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Old 02 July 2008, 15:11   #11
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Quote:
Originally Posted by B-more Andy View Post
Lugnut,

Thanks for the sanity check by way of helping me to remember that getting on the water ASAP is my priority vs. spending hours and dollars refitting/TLC-ing an older boat.

As for my subjects, I'm an emerging/aspiring/semi-pro sailing and marine photog and the RIB is the next step in my plan for world dom...err I mean taking my game to the next level. Everything you see on the site has been shot from begged, borrowed, or race committee boats which have for the most part been out of my control as to where to set up, etc.

Anyway check the site at http://www.andyherbickphotography.com/old/ . I'm currently working on a website refresh and that link goes to the previous version.

Thanks again!

Andy

Andy, if you ever make it down to Solomons let me know. I'd love to grab a beer and talk boats and photography! I've been taking the gear out a bit and REALLY love the way these two hobbies blend.
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Old 02 July 2008, 21:09   #12
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Hi Andy,
checked out your site and some nice stuff
We have a local "charachter" who does a lot of the race events and so I tend to stay clear of those. Still enough business with hard boaters and individual sailors to keep me busy at the weekends.
I attached a few quick shots of my setup. I originalt tried the case across the rear seats, but got really tired of turning around and too slow when I get buzzed by PWC users.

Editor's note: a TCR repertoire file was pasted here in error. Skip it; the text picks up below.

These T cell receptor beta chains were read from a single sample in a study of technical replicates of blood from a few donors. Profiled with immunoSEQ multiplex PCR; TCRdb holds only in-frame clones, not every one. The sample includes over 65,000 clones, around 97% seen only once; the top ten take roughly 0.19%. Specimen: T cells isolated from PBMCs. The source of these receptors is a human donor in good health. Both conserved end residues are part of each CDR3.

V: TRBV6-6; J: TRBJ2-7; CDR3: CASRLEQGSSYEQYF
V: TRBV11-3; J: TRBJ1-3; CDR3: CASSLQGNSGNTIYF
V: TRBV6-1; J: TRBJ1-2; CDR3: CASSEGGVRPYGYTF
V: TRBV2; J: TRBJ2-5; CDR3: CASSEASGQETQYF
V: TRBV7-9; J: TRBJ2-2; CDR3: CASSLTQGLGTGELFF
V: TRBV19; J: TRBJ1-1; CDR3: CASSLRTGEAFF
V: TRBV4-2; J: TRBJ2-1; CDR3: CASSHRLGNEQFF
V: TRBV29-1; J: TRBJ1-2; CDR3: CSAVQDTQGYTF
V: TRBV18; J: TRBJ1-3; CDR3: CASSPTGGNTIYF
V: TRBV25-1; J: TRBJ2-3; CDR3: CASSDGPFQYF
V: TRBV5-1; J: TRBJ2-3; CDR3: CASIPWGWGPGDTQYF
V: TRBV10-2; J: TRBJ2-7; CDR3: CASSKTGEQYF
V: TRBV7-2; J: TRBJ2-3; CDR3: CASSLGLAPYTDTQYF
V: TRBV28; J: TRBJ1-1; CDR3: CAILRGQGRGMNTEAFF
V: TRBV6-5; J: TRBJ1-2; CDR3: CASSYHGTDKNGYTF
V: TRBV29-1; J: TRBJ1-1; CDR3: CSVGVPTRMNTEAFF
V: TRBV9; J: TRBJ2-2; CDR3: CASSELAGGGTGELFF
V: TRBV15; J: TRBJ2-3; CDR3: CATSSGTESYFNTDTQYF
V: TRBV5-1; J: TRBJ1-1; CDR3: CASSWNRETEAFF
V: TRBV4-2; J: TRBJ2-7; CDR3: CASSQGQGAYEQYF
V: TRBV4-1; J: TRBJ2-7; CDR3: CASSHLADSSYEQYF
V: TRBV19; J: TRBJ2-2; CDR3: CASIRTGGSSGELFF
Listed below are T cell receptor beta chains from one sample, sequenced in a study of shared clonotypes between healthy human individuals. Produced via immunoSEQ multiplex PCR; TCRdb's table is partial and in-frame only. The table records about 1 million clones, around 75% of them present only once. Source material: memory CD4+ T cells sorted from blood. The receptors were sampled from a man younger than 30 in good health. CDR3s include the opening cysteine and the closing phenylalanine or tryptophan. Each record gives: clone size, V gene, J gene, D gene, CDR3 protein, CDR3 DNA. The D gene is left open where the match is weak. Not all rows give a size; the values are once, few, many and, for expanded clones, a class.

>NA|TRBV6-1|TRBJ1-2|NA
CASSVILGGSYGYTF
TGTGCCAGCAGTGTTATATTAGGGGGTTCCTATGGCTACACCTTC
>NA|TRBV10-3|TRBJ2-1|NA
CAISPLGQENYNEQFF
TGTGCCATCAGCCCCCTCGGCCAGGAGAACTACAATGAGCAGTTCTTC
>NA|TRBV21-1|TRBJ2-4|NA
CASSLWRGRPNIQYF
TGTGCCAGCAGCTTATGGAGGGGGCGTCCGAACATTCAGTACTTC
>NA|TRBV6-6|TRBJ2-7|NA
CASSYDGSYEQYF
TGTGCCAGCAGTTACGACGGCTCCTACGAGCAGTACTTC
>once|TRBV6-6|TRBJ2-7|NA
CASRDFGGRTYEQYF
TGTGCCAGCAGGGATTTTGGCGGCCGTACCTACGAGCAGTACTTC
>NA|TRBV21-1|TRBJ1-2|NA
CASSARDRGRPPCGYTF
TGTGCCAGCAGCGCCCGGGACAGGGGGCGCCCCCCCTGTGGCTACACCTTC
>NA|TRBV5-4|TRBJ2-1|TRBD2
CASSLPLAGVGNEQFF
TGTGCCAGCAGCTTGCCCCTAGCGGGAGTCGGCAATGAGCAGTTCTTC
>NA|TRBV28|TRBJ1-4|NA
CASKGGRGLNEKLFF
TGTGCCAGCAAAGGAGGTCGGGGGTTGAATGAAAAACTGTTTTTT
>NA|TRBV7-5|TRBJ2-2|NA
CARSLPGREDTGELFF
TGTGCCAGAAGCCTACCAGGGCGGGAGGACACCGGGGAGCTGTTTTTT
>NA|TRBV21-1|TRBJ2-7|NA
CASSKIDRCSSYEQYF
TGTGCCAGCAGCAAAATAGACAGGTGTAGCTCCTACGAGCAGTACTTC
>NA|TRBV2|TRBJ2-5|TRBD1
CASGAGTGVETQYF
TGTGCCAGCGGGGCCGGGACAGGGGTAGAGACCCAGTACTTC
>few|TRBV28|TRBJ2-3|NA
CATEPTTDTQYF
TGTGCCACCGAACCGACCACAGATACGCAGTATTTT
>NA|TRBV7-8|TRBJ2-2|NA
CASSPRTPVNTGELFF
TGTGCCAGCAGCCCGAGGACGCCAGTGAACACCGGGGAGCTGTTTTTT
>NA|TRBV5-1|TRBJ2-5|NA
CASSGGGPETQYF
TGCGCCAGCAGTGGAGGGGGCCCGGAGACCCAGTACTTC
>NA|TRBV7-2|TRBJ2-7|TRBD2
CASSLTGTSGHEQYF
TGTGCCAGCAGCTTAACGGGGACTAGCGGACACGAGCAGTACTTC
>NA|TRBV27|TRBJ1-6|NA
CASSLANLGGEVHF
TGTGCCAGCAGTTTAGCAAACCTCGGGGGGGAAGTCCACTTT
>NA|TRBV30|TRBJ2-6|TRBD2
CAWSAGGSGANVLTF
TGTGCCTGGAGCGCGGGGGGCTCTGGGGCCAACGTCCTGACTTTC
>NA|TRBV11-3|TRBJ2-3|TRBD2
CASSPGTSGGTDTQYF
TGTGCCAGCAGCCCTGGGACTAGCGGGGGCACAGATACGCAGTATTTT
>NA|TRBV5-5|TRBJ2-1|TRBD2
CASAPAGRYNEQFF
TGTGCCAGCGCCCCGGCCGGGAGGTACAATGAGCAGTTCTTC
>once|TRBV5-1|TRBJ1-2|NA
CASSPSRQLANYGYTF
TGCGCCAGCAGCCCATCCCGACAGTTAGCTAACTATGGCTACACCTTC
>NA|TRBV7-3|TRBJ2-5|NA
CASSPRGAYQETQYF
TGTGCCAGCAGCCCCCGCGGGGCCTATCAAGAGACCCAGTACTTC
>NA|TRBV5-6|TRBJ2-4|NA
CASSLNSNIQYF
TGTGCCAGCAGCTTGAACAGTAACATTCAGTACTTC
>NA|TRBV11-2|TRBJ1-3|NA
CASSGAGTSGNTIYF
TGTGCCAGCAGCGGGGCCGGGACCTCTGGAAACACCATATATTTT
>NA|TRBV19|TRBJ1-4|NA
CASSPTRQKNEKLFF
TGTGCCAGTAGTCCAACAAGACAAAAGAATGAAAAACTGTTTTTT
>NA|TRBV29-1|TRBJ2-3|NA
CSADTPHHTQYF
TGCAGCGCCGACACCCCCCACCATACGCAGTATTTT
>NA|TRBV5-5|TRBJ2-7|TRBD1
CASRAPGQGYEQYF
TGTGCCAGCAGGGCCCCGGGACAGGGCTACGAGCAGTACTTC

I built the shelf out of thick ply and secured to the console and supported the "tube side" with galvanized pipe.Not ideal, but couldnt stretch to stainless at the time. Made a windscreen from sheet ABS to give a little protection (easier to work than lexan or plexi !! )
The case slots on the shelf and is held by two quick release clamps at the front.
Works well and keep the camera safe on the boat and for carrying around.
cheers Dal
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Old 07 July 2008, 03:03   #13
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I have been out in all sorts of conditions taking photos from my RIB. These are a few things I think make a good photo RIB and I tried to take them into consideration when building mine:

- Its got to be dry. The tube attachment flange on my RIB is angled downwards making it very dry, even in some real choppy seas. Some RIBs are just crazy wet (Avon 5.4 for example) which doesn't really help with getting the shot. See if you can test the boats out in a good chop.
- 360deg vision. There is nothing more annoying than tracking a moving boat with your camera only to have an A-frame get in the way.
- Stable helm position standing or sitting. Its always nice to have a driver who can mind read and predict exactly where you want to be for the next shot, but most of the time you end up driving yourself while shooting. In my rib i can sit and stand in a comfortable braced position while still using both hands for the camera.
- Dry storage. Necessary for keeping camera gear dry. If its real handy like Dal's then thats super good.

Hope that helps a little bit.

Tim
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Old 07 July 2008, 20:31   #14
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Tim
definately agree with the 360' vision.I recently removed my 8ft antenae from the transom and replaced it with a 3ft whip behind the helm pod. You would be amazed how many shots were lost prior.
Now I shoot over the top of the antenae.
Also the A frames are great and really add to a Rib. But not for photography.!
The other reason my Rib is good for photography is the high bow on the XS-ribs (and many of the "European workboats" ) rather than tenders.
Very little spray comes over the bow at the speeds you are taking photos at.

Dry storage at a moments notice is essential! I have had several PWC users come in close for shots and then turn away quickly only to drench you with the "rooster tail"
As well as dealing with the bow wave from "considerate hard boaters who like to bob me up an down like a cork " after having their photo snapped .
cheers Dal
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Old 07 July 2008, 23:23   #15